Google and Microsoft's chatbots are generating Super Bowl stats | Tech Crunch

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If you needed more evidence that GenAI is likely to make stuff up, Google's Gemini chatbot, formerly Bard, thinks the 2024 Super Bowl has already happened. It even has (fictitious) statistics to back it up.

According to a Reddit thread, Gemini, powered by Google's GenAI models of the same name, is answering questions about Super Bowl LVIII as if the game ended yesterday or weeks ago. Like most bookmakers, it favors the Chiefs over the 49ers (sorry, San Francisco fans).

Kansas Chiefs quarterback Patrick Mahomes ran for 286 yards for two touchdowns and Brock Purdy's 253 rushing yards and one touchdown against a player on at least one occasion gives the Gemini a stat breakdown.

Gemini Super Bowl

Image Credits: /r/smellymonster (Opens in a new window)

It's not just Gemini. Even Microsoft's Copilot chatbot insists it's game over and provides false citations to back up the claim. But — perhaps reflecting the San Francisco bias! – It was the 49ers, not the Chiefs, who won “by a final score of 24-21.”

Copilot Super Bowl

Image Credits: Kyle Wiggers / TechCrunch

Copilot is powered by a GenAI model similar to the model that underpins OpenAI's ChatGPT (GPT-4). But in my testing, ChatGPT was loathe to make the same mistake.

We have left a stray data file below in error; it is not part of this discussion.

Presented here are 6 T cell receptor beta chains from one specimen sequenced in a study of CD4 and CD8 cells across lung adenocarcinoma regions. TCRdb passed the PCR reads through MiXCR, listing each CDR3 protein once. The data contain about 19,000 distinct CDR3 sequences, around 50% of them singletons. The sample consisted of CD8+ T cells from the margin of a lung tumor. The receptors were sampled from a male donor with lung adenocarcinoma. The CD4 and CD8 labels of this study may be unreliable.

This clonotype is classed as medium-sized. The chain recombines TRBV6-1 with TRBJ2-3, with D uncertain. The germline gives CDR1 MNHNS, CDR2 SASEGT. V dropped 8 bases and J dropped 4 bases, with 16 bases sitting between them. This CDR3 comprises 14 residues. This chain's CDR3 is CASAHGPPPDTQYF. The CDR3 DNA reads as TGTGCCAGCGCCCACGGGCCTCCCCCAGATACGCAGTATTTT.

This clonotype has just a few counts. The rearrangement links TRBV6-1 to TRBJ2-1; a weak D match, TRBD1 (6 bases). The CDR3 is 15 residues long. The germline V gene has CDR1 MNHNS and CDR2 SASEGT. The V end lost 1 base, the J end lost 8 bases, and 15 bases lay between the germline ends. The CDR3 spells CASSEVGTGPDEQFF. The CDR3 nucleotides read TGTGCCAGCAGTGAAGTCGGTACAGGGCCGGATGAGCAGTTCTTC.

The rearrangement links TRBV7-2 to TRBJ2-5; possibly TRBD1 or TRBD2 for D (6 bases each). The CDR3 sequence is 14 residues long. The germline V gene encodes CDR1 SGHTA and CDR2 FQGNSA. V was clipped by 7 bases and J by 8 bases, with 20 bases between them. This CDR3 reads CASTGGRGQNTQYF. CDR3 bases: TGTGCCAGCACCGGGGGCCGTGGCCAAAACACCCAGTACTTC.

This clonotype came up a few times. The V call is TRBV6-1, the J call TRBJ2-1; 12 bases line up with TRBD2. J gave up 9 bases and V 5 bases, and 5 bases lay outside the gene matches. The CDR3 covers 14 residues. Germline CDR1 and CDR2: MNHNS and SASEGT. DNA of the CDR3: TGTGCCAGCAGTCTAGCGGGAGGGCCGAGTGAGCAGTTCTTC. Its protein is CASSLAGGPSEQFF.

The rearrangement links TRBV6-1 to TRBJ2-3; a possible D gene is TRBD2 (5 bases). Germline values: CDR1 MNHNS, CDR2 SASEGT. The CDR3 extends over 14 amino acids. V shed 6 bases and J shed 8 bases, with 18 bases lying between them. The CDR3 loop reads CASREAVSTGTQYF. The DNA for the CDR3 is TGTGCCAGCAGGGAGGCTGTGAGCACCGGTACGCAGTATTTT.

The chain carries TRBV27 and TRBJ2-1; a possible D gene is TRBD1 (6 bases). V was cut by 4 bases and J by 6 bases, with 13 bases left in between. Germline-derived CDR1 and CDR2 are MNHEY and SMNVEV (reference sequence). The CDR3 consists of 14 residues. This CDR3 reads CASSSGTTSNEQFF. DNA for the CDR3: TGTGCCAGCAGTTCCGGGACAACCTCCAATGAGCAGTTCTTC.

ChatGPT Super Bowl

Image Credits: Kyle Wiggers / TechCrunch

This is all pretty silly — and probably fixed now — as this reporter didn't have the luck to replicate Gemini's responses in the Reddit thread. (I'd be surprised if Microsoft didn't also work on a solution.) But it also illustrates the major limitations of today's GenAI — and the dangers of putting too much faith in it.

GenAI models have no real intelligence. With vast examples usually collected from the public web, AI models learn how likely data (eg text) is based on patterns including the context of any surrounding data.

This probability-based approach works very well at scale. But the range of words and their probabilities opportunity In order to render the text meaningfully, this is absolutely not the case. LLMs can create things that are grammatically correct but nonsensical, for example – like a claim about the Golden Gate. Or they can spread mistrust in their training data.

This is not harmful in case of LLMs. They have no malice and the concepts of truth and falsehood are meaningless to them. They learn to associate certain words or phrases with specific concepts, even if those associations are not perfect.

Hence Gemini and Copilot's Super Bowl Lies.

Google and Microsoft, like most GenAI vendors, readily admit that their GenAI apps are not perfect and are indeed prone to mistakes. But I would argue that these receipts come in small print and can be easily missed.

The Super Bowl misinformation is certainly not the most damaging example of GenAI going off the rails. That difference might be condoning violence, reinforcing racial and ethnic stereotypes, or writing confidently about conspiracy theories. Still, it's a useful reminder to double-check statements from GenAI bots. There's a good chance they're not true.

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